The following is an extract from interviews with No Strings-trained facilitators by Barb Fraze of CNS:
BEIRUT (CNS) — Syrian children who have seen their houses bombed and family members killed are using string, glue, socks, beads and other odds and ends to help put their lives back together.
Counselors, teachers and volunteers are being trained to help the children process their trauma through the use of puppets.
In some instances, children who had not spoken in months would speak to the puppets, said Davide Bernocchi, country representative to Lebanon and Jordan for Catholic Relief Services. Staff members of the development agency CRS have worked with No Strings International to create films using puppets. They trained adults how to use puppets to talk to the children about what they saw. The children then make their own puppets.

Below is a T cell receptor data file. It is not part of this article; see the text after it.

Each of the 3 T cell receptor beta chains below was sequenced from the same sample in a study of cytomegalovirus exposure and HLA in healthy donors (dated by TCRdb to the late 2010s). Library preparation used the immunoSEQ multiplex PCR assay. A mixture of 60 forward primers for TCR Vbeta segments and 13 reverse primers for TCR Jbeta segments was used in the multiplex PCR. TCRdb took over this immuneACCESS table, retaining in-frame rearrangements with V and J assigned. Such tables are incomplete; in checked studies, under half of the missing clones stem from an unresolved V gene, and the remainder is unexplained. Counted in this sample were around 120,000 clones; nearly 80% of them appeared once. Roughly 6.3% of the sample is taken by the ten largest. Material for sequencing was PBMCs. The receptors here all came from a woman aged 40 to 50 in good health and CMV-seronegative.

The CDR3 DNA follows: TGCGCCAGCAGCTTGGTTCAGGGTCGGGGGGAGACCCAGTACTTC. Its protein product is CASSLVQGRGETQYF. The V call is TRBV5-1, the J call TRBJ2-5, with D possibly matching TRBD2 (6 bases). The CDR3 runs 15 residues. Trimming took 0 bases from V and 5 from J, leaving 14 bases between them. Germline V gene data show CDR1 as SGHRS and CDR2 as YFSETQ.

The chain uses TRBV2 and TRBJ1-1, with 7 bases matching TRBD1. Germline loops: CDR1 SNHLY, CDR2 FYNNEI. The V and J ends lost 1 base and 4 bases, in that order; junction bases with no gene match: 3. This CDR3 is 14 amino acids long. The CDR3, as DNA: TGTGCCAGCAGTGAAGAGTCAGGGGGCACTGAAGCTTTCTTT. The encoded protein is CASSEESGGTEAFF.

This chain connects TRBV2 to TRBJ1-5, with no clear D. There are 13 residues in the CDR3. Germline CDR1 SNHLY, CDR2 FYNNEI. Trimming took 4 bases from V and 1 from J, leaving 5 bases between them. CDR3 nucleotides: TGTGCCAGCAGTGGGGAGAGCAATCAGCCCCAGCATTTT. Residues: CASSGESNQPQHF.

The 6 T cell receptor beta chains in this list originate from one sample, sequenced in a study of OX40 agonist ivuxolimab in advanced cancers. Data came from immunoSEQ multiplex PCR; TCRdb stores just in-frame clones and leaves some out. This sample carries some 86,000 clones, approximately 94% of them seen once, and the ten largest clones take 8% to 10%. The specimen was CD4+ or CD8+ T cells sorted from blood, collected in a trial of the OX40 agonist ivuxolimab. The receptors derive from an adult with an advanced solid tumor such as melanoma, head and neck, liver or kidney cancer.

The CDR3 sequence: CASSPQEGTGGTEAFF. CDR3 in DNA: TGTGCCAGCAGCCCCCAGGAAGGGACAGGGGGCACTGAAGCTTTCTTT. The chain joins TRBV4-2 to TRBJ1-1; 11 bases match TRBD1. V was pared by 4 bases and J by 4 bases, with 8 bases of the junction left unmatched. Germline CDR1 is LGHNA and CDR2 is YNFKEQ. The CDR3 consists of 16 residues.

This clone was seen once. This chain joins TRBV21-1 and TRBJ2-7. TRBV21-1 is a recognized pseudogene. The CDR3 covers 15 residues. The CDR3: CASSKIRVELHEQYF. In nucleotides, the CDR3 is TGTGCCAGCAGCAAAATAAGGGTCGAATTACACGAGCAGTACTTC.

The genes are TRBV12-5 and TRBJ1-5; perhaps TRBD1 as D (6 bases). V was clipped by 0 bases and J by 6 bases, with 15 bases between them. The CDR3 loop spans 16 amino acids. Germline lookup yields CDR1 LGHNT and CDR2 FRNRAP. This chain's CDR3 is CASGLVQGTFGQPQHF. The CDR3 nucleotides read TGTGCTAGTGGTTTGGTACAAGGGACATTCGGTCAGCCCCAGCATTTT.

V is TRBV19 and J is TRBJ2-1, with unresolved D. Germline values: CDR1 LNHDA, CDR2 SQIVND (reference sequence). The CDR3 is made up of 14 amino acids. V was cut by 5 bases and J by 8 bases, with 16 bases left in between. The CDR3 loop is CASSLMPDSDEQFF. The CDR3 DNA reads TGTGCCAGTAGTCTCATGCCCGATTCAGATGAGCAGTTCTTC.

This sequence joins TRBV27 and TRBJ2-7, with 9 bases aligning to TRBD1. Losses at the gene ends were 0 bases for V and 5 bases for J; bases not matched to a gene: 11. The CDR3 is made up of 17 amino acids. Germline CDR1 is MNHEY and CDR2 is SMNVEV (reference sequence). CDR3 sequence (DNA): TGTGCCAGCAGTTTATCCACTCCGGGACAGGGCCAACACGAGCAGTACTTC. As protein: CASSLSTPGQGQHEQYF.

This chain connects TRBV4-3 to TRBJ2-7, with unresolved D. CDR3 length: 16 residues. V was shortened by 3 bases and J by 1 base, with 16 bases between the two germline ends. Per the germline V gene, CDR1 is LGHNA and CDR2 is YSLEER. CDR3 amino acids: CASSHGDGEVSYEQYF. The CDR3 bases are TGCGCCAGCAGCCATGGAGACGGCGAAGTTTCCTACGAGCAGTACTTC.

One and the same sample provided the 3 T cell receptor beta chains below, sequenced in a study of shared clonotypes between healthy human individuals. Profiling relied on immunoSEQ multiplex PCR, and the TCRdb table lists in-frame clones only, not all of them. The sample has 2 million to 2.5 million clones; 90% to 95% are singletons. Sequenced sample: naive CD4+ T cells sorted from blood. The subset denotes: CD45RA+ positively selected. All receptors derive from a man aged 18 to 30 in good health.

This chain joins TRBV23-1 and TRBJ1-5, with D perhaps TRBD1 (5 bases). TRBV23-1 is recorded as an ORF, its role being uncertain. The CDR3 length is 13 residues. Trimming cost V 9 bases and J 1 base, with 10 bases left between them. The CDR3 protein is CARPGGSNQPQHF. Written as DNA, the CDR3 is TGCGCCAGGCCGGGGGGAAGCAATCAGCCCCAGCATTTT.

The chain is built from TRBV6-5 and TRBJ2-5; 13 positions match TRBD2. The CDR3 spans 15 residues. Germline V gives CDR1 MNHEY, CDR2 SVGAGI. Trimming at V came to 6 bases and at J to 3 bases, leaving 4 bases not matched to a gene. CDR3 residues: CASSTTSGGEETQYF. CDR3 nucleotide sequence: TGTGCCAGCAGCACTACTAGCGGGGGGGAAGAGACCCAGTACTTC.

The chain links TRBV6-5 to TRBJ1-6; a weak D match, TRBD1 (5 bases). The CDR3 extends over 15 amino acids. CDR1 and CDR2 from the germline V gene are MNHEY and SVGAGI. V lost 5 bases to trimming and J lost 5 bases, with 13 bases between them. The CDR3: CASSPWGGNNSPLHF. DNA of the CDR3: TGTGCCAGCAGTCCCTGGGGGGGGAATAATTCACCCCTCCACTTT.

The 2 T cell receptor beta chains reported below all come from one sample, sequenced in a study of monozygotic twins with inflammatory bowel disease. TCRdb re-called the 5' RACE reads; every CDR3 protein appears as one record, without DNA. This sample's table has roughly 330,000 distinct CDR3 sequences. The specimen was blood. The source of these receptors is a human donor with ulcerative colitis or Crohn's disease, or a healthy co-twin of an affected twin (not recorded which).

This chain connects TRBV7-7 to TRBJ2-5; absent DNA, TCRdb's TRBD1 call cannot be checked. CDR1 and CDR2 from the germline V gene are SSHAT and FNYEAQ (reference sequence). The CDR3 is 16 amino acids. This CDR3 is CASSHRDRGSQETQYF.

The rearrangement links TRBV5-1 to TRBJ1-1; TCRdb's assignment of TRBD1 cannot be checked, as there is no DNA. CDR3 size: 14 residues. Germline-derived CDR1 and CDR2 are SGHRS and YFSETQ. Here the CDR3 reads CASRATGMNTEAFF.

The puppets are “like a friend for them,” said Charbel Zgheib, project coordinator for Adyan, one of CRS’s partner agencies in Lebanon. They become “real friends with a real name.”
Zgheib said that in working with hundreds of children, the trained adults, or animators, have found that especially the 11- and 12-year-old girls felt like they had to become adults and take care of their siblings. The puppets allowed them “to play … to sing and to dance.”
Lana Snobar, counseling coordinator for Caritas in Jordan, said the Syrian refugee children are “used to bombs” and to “seeing blood on the street.” Often the children — who sleep with their entire families in small, partitioned areas of church basements and schools — suffer from bedwetting.
In Beirut, Zgheib said refugee children use the puppets to talk about what they saw in Syria.
“It was very important for them to express through the puppets,” he said.